It's Time To Retire The Shuttle
Among the many tough decisions facing the next president is the future of our civilian space program. There are conflicts over how long to fly the space shuttle, which are linked to questions about continued American access to the international space station -- built at the cost of billions of U.S. taxpayer dollars -- and whether U.S. astronauts will return to the moon before 2020.
The premiere this week of the PBS "Nova" documentary "Space Shuttle Disaster" brings many of these questions to the fore. The 2003 Columbia Accident Investigation Board, of which I was a member, concluded that the United States should "replace the shuttle as soon as possible as the primary means for transporting humans to and from Earth orbit." In practical terms, lacking any U.S.-created alternative, retiring the shuttle would mean relying on the Russian Soyuz spacecraft to carry American astronauts to the space station for at least four years. NASA Administrator Mike Griffin has described U.S. dependence on Russia for transportation to space as "unseemly." Indeed it is, but it is preferable to continuing to fly the shuttle past 2010. Another accident could delay or even end the U.S. program of human spaceflight.
This choice is made more complex by renewed Russian assertiveness, as demonstrated by its incursion into disputed Georgian territory in August. A decision not to use Soyuz could increase tensions in other areas of the U.S.-Russian relationship. Should altering American plans to depend on the Soyuz spacecraft be one of the ways in which the U.S. government shows its disapproval of Russian actions?
I think not. The United States would benefit from working to maintain the positive space relationship that has evolved between our two countries, particularly over the past 15 years. Pressure has recently been mounting on NASA to fly the shuttle beyond 2010, but I see no compelling reason to go against the judgment of the Columbia board. Yes, NASA has made many improvements in the shuttle since the accident with Columbia. But the shuttle remains a very risky vehicle.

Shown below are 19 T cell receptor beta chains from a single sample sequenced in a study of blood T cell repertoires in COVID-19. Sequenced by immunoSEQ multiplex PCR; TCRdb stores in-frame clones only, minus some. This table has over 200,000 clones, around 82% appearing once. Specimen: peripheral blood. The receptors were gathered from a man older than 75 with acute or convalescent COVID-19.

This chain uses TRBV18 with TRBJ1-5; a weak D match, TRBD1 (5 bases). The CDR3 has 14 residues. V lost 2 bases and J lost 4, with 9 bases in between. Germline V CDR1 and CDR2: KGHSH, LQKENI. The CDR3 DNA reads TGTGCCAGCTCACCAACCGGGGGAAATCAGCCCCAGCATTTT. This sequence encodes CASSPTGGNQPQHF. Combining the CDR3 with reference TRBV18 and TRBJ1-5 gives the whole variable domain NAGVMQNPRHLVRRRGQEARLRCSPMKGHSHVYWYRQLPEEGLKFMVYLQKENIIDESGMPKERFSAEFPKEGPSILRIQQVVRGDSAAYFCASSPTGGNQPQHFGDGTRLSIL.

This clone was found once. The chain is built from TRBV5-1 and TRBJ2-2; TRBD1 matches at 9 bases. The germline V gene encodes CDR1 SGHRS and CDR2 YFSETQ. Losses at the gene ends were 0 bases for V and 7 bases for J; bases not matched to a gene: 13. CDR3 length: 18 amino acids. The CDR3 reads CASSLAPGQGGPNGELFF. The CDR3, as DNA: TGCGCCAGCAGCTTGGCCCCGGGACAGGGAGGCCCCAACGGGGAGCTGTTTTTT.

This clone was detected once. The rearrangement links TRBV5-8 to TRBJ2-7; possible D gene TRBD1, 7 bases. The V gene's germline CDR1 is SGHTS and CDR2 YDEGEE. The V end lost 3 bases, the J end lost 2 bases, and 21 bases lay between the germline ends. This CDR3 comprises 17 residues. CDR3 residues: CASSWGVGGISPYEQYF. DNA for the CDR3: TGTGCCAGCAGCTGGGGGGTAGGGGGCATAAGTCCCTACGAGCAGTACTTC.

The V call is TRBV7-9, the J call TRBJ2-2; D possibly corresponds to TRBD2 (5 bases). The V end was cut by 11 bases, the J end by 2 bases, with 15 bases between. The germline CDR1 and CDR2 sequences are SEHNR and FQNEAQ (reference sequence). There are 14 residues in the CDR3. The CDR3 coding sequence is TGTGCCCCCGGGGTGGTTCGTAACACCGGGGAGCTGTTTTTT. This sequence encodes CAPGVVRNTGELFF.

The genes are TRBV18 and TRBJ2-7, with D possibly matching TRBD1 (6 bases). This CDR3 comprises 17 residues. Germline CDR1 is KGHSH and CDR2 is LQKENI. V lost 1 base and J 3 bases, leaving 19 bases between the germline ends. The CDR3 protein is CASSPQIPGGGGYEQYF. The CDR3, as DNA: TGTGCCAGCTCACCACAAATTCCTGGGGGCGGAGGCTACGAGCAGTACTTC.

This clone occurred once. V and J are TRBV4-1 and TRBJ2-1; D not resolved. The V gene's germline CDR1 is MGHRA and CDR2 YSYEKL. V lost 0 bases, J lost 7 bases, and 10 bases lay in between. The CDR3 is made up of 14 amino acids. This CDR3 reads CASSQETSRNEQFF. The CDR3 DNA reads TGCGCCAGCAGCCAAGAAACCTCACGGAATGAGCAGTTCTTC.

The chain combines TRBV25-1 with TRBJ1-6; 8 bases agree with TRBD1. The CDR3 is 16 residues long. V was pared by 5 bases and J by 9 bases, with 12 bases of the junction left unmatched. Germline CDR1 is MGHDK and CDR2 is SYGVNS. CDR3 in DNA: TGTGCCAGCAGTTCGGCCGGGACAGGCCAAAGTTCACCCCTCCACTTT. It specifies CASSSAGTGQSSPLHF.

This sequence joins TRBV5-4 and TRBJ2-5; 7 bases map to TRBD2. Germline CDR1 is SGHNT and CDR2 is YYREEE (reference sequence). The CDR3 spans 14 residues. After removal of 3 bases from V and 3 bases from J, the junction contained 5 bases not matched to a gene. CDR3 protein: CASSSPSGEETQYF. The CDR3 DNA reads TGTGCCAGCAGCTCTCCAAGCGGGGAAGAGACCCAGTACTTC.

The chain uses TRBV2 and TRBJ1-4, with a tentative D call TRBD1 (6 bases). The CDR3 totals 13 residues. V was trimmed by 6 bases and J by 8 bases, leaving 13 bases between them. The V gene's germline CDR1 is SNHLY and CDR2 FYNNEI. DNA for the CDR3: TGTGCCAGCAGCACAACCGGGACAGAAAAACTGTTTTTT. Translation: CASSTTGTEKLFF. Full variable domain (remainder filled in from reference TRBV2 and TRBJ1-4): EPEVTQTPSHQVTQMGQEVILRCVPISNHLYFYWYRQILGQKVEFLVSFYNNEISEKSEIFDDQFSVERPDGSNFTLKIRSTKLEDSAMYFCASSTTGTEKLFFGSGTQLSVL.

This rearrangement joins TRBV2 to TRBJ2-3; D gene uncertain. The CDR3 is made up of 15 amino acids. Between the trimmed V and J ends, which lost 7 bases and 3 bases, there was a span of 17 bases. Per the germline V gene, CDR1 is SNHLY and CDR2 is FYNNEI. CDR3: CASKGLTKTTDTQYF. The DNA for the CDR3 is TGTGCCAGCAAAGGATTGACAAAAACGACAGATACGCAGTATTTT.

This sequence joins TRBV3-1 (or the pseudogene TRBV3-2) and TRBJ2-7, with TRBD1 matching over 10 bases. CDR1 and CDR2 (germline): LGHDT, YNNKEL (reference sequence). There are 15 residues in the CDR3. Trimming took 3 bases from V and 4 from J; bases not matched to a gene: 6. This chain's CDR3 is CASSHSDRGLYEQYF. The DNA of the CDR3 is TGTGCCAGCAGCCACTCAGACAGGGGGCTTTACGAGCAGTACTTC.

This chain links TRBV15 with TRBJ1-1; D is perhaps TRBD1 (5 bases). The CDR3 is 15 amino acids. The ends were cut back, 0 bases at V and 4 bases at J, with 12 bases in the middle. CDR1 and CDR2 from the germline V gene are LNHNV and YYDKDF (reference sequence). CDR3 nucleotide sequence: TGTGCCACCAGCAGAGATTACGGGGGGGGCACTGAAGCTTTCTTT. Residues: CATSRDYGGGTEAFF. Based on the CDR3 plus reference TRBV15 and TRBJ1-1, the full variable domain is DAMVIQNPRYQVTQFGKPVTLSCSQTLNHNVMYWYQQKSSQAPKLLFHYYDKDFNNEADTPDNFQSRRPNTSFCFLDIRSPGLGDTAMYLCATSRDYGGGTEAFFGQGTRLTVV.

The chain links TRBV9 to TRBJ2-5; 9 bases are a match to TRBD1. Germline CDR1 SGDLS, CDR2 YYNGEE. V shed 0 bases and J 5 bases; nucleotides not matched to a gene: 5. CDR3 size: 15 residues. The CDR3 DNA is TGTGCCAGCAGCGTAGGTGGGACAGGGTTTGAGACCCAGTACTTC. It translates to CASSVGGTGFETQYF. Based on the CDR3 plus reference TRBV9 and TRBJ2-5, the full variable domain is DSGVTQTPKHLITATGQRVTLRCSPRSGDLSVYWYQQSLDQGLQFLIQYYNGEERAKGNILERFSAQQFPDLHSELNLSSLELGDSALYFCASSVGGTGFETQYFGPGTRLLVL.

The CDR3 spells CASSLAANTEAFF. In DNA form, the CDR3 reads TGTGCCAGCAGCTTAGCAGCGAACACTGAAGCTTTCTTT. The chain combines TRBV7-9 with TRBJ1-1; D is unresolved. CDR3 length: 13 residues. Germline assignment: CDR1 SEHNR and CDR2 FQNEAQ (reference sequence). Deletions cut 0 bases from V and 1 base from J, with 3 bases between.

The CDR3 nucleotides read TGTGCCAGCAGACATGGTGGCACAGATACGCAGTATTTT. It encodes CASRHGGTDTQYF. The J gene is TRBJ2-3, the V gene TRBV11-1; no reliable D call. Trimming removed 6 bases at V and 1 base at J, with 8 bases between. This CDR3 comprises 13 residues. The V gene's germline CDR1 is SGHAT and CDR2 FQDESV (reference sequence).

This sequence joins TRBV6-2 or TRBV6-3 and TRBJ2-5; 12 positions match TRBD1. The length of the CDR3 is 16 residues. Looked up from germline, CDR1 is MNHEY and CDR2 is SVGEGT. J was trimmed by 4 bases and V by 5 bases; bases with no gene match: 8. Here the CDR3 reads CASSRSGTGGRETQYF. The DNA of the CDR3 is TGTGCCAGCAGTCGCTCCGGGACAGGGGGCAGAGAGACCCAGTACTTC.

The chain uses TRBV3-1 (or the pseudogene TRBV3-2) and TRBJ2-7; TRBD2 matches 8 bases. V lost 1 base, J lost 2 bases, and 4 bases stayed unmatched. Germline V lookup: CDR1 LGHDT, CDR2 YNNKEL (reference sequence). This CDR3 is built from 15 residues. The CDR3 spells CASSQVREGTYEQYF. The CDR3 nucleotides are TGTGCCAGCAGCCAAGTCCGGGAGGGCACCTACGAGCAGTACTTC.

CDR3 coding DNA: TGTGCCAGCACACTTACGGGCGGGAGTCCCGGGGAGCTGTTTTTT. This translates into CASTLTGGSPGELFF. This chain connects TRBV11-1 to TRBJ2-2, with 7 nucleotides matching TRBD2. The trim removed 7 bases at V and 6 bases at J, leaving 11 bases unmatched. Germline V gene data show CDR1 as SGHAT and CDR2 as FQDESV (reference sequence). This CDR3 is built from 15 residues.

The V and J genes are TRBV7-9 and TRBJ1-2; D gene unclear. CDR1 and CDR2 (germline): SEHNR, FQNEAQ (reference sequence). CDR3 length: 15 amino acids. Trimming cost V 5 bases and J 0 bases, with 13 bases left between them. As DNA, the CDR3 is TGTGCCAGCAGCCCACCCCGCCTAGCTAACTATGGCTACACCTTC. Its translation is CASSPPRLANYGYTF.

NASA estimates the probability of losing the crew on any single shuttle mission as one in 80. The chances for disaster if 10 additional shuttle flights are scheduled between 2011 and 2015 are simply too high. Losing another crew would probably result in a multiyear delay in the U.S. human spaceflight program and undercut plans for resuming exploration beyond Earth's orbit.
Beginning next year, the international space station will have a six-person crew that must be able to exit immediately as a safety measure. Two Soyuz spacecraft, which each carry three people, need to be in place at the space station at all times. The shuttle, never designed for long stays in space, is not able to stay at the space station longer than a few weeks at a time; this rules it out as a viable rescue option.
The shuttle is also very expensive to operate; this year's shuttle budget is close to $3 billion. If the United States continues to spend that money on flying the shuttle beyond 2010, it will take even longer to develop a replacement vehicle, further delaying U.S. plans to venture beyond low Earth orbit.
The prudent choice here is to get on with current plans, which call for a U.S.-led international effort to return to the moon and then prepare for voyages to Mars. This is a smarter and more forward-looking decision than continuing to operate a costly, flawed system. The space shuttle is a remarkable technological achievement, but replacing it soon is the best path to the future. We should not let false pride or international tensions get in the way of an intelligent approach to exploring the final frontier.
The writer, who was featured in the "Nova" documentary "Space Shuttle Disaster," holds the Lindbergh chair in aerospace history at the National Air and Space Museum and was formerly director of George Washington University's Space Policy Institute. The opinions expressed here are his own and do not reflect those of the Smithsonian Institution.